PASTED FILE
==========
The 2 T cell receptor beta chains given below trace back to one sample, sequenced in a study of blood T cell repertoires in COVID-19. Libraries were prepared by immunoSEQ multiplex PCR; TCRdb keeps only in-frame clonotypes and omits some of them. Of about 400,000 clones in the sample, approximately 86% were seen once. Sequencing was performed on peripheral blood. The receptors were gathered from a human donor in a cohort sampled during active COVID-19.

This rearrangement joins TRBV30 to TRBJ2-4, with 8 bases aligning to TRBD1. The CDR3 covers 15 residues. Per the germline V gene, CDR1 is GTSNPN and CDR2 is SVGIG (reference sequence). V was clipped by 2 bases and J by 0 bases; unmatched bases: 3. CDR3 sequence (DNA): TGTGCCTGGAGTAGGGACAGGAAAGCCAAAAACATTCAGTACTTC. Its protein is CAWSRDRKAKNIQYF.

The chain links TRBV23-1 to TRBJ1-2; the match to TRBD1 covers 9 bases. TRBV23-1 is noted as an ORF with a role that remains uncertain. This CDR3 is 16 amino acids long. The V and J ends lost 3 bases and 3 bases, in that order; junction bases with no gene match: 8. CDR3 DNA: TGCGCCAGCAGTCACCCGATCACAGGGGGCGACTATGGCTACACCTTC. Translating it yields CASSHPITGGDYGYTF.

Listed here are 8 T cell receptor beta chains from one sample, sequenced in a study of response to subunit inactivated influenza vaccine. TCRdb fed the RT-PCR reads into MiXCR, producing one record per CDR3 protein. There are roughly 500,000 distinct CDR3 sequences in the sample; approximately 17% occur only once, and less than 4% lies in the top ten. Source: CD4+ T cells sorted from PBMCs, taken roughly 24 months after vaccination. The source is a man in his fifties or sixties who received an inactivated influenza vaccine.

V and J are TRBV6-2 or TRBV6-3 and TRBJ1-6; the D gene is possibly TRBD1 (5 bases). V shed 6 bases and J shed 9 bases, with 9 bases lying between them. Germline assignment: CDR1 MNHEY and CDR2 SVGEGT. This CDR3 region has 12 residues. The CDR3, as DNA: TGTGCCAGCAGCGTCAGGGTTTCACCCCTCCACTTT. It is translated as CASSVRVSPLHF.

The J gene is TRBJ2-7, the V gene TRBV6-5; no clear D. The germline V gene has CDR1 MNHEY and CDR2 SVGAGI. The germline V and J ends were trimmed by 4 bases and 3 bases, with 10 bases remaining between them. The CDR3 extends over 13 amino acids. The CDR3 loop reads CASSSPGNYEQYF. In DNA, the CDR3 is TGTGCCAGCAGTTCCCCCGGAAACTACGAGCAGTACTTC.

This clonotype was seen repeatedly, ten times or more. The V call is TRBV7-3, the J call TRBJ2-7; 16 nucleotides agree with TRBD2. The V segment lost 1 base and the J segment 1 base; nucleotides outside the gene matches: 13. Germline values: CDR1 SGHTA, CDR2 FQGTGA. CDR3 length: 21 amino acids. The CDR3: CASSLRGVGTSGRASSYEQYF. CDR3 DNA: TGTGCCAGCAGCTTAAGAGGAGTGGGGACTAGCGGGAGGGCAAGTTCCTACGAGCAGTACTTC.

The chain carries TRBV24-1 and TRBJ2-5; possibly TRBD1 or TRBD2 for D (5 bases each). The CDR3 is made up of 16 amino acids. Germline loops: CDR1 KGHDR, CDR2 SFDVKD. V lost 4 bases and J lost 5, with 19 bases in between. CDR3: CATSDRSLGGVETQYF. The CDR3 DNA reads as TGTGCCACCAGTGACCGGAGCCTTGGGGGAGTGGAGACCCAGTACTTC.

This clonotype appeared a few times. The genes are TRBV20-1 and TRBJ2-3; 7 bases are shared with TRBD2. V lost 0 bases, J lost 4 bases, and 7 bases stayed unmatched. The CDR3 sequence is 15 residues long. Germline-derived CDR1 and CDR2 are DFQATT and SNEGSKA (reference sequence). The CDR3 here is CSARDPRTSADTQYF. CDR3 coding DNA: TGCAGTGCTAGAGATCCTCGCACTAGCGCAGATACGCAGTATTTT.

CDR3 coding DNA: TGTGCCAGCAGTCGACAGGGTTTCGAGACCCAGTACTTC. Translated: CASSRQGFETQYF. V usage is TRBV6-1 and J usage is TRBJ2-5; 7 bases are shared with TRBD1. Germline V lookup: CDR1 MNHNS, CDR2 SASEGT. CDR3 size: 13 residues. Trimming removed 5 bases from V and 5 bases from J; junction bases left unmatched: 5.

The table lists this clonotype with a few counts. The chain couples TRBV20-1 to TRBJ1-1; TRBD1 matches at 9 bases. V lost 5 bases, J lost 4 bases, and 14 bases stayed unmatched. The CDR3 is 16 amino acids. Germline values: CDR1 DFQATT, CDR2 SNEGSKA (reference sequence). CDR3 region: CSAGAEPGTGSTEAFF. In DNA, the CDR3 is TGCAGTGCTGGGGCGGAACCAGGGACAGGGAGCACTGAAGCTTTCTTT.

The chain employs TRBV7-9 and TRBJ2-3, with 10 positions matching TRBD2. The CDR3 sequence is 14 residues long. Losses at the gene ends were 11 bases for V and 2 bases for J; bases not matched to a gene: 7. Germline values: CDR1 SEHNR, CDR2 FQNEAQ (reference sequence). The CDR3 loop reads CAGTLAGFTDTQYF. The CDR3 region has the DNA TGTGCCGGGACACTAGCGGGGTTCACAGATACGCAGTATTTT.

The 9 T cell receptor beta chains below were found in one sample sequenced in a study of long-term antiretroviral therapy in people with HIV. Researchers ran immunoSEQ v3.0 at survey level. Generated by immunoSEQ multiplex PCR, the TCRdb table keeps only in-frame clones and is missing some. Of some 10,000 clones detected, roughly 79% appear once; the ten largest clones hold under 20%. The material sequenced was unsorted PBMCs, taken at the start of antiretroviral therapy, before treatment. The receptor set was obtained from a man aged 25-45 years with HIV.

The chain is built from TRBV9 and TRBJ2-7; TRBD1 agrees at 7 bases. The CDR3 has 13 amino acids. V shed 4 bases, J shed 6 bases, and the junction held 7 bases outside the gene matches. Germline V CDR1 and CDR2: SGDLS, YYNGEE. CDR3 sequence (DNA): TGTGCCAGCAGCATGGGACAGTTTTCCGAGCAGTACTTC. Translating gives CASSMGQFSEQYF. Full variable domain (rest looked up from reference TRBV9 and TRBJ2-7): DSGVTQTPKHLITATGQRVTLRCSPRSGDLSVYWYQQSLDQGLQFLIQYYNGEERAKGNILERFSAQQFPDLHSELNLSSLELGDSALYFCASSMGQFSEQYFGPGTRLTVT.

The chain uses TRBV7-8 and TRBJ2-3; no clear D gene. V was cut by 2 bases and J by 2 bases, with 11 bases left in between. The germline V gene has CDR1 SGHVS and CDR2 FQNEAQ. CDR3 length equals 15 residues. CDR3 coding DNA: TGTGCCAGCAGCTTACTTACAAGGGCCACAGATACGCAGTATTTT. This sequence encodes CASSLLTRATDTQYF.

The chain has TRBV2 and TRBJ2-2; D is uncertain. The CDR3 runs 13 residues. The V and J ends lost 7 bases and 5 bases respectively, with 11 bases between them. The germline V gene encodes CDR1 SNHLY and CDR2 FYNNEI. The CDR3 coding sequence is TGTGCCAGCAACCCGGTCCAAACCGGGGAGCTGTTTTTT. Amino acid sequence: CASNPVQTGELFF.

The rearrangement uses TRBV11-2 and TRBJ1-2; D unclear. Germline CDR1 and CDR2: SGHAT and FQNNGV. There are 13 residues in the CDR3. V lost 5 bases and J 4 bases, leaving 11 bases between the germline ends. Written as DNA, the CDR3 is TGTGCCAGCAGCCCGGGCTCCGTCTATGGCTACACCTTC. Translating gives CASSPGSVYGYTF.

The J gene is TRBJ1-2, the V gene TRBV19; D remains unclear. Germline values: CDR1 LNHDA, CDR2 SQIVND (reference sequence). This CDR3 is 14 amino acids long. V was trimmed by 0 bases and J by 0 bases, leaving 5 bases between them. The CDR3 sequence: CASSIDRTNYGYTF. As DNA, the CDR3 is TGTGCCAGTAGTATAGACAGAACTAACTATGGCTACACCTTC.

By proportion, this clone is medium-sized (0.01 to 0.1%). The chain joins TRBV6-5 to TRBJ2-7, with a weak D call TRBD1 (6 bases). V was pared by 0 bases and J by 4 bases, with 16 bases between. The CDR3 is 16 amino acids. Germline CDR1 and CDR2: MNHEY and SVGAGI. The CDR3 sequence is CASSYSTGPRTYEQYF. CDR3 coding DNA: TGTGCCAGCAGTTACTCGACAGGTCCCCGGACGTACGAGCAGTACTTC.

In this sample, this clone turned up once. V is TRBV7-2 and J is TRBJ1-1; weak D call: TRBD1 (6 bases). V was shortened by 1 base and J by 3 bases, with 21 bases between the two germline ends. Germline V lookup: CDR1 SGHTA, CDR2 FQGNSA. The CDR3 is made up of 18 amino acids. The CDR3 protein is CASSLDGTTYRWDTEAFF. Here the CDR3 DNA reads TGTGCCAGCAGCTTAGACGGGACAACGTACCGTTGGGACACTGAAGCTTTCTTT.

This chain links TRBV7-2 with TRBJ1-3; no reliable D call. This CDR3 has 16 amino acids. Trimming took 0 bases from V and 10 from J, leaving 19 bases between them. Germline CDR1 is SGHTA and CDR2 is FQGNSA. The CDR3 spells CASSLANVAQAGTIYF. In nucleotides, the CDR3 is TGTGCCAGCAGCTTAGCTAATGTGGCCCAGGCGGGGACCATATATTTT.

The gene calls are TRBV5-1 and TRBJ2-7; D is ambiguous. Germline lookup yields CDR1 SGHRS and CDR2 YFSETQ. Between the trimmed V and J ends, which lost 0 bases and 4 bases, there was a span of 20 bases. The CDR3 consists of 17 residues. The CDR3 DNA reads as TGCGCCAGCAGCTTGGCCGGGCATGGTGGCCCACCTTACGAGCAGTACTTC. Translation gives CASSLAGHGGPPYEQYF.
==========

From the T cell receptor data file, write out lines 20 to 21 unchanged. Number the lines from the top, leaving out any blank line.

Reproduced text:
In this sample, this clone turned up once. V is TRBV7-2 and J is TRBJ1-1; weak D call: TRBD1 (6 bases). V was shortened by 1 base and J by 3 bases, with 21 bases between the two germline ends. Germline V lookup: CDR1 SGHTA, CDR2 FQGNSA. The CDR3 is made up of 18 amino acids. The CDR3 protein is CASSLDGTTYRWDTEAFF. Here the CDR3 DNA reads TGTGCCAGCAGCTTAGACGGGACAACGTACCGTTGGGACACTGAAGCTTTCTTT.

This chain links TRBV7-2 with TRBJ1-3; no reliable D call. This CDR3 has 16 amino acids. Trimming took 0 bases from V and 10 from J, leaving 19 bases between them. Germline CDR1 is SGHTA and CDR2 is FQGNSA. The CDR3 spells CASSLANVAQAGTIYF. In nucleotides, the CDR3 is TGTGCCAGCAGCTTAGCTAATGTGGCCCAGGCGGGGACCATATATTTT.